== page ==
Sometimes it takes some travelling, I think, to help you realize how much you miss a place. This summer when people would ask about seminary, I would often say that I was enjoying it, but that I didn't necessarily feel at home here. While that might be true to some extent, this week I'm realizing that I've probably carved out more of a niche than I was aware of. Somehow I was personing (my alternative to "manning") two tables at the Organization Fair, have several birthday parties to go to already, and have known more people than not in most of my classes. That's a good feeling.

A few things have happened this week to remind me what a funny (in the good, beloved, funny valentine way) place this is.

- a professor cried during a lecture. Twice! A little awkward, I'll admit, but when do professors get so into what they're talking about that they cry?

- people have helped me out! From fixing the copy machine, to passing out fliers, to carrying the top half of my desk, colleagues have been anxious to kindly be of service. In case you live in a bubble, that doesn't happen all the time.

- we didn't get classroom assignments until the night before classes started. While this was not funny in a lot of ways since no one knew where their classes would be until 8 hours before they started, I choose to see at as another way that this place is personal and not robotic.

I'm looking forward to what the semester will bring!

Tuesday, August 12, 2008

10 (possible) Upsides to Having Your Wallet Stolen

In no particular order:

1. You get to feel very Law and Order when you go to not 1 but 2 ghetto police stations in Philly at 11 o'clock at night. (This after you've been sitting in your apt. for 3 hours because no one came. Apparently in Philly when a theft moves to a fraud, as in someone spending $317 on your card at CVS, an officer has to physically see you. Then when you go to station 1, they inform you that actually your particular crime happened right on the edge of their precinct and you need to go to station #2)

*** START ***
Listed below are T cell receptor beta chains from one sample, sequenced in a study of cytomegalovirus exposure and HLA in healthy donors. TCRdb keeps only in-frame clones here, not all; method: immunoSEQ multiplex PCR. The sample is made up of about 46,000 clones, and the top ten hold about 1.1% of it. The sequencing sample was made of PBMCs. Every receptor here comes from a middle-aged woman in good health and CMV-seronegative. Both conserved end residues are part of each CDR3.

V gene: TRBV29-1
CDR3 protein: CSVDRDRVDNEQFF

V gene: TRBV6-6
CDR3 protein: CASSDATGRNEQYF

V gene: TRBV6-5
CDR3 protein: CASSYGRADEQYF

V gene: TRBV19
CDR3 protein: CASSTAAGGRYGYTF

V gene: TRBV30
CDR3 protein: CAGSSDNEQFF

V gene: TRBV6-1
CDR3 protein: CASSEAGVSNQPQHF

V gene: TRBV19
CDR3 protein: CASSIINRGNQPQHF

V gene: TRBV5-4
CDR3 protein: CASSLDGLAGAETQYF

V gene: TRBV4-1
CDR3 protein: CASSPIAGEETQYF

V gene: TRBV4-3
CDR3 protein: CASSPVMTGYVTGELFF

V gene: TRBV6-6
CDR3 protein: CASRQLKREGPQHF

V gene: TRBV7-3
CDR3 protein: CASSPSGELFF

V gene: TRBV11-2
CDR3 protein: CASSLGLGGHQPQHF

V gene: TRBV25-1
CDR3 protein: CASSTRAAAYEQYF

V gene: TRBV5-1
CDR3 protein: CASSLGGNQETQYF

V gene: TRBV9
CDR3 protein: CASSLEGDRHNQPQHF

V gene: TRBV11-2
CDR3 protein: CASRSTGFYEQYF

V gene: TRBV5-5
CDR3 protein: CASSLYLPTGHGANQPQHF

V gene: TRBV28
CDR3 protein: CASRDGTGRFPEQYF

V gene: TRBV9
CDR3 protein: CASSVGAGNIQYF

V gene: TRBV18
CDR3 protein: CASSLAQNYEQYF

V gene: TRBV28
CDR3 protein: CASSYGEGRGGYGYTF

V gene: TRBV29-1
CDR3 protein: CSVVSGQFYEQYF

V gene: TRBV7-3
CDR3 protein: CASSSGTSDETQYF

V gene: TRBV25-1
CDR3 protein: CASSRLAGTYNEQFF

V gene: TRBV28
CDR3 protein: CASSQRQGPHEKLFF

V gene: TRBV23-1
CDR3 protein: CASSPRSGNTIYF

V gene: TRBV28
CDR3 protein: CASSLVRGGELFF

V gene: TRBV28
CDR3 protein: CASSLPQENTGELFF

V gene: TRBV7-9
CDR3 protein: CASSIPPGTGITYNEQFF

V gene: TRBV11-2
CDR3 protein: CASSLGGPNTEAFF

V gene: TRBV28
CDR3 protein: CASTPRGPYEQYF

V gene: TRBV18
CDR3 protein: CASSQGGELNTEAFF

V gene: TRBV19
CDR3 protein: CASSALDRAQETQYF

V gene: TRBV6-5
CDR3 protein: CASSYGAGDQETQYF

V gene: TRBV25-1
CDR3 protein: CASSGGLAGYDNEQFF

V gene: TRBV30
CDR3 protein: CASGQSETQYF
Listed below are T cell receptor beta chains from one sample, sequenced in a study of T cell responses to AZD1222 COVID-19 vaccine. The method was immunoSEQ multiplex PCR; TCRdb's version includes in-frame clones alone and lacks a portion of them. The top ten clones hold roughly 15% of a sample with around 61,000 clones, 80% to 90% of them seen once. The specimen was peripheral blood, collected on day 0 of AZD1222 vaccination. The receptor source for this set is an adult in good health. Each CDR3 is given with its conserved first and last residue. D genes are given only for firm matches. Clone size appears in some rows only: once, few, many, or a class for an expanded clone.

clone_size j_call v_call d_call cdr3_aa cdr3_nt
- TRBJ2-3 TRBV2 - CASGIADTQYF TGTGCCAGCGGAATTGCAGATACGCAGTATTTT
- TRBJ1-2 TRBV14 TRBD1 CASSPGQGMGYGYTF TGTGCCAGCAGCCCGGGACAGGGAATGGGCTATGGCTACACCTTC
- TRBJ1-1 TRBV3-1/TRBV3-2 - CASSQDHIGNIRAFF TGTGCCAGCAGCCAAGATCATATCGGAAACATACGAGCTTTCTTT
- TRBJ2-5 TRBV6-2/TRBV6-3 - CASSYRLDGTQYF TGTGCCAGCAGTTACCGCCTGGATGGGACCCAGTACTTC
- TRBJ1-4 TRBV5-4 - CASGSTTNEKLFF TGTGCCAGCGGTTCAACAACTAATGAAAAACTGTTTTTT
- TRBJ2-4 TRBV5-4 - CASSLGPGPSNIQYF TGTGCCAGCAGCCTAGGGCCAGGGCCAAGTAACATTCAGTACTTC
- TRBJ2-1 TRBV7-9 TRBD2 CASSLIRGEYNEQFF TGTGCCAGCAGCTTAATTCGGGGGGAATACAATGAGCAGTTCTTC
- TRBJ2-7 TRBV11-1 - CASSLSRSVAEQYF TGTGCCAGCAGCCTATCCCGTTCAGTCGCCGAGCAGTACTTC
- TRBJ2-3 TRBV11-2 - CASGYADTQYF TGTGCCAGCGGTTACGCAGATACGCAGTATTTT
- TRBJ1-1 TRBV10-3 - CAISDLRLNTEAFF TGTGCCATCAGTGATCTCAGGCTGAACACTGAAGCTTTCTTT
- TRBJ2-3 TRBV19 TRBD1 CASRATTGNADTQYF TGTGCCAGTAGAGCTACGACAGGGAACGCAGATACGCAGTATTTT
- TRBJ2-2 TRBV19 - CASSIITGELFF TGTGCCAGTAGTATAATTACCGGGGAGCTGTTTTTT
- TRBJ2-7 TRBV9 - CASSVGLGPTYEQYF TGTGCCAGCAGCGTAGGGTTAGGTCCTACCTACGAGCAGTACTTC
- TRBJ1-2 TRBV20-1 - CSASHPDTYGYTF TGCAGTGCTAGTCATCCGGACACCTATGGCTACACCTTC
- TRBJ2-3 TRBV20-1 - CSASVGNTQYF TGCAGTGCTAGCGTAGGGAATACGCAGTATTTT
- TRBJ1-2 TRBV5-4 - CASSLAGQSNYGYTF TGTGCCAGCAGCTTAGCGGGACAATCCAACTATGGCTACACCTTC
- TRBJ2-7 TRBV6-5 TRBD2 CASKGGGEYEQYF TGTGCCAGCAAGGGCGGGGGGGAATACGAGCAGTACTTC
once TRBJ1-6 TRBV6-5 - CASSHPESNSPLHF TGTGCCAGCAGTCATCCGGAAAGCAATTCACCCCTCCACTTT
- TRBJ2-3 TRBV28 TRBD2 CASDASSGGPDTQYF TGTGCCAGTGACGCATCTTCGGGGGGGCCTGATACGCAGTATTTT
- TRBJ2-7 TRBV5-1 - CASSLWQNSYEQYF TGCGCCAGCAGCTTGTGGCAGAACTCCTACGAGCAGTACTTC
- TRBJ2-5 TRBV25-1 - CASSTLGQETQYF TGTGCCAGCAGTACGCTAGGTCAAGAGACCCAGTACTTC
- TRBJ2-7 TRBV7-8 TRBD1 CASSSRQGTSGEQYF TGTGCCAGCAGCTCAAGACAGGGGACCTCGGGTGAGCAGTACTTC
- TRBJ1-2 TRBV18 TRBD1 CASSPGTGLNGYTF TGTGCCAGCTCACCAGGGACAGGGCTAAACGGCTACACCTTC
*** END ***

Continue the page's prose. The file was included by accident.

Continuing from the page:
2. You don't have to worry about being mugged in said ghetto areas because everything worthwhile is already gone!

3. You become very chummy with your Bank representatives who, after detecting the crime before you did, seem like the Second Coming.

4. You get to make an unexpected trip to everyone's favorite place (wait for it)...The Jersey DMV!!

5. You get to make little jokies with the one nice guy of five people who check your IDs about why exactly you're carrying your College diploma, framed, into the DMV.

6. You find out your seminary is kindly not going to charge you for a new I.D.!!

7. After said DMV trip you get to see your baby niece for a little while.

8. You get to work on that all important Christian quality of forgiveness while picturing someone stealing your wallet out of your bag, running to CVS, spending $317, using the cash in your wallet to get to Cherry Hill, then spending $500 more at Target.

9. You get to hear everyone else's story about the time they lost their wallet, and kind of feel less bad about your situation. Kind of.

10. You get to correct everyone's assumption that the homeless people you work with took the wallet by saying, "Actually, my wallet was stolen in a food court in a really swanky hotel that caters to wealthy people and wouldn't let a homeless person in the door!"

Now doesn't all that sound awesome?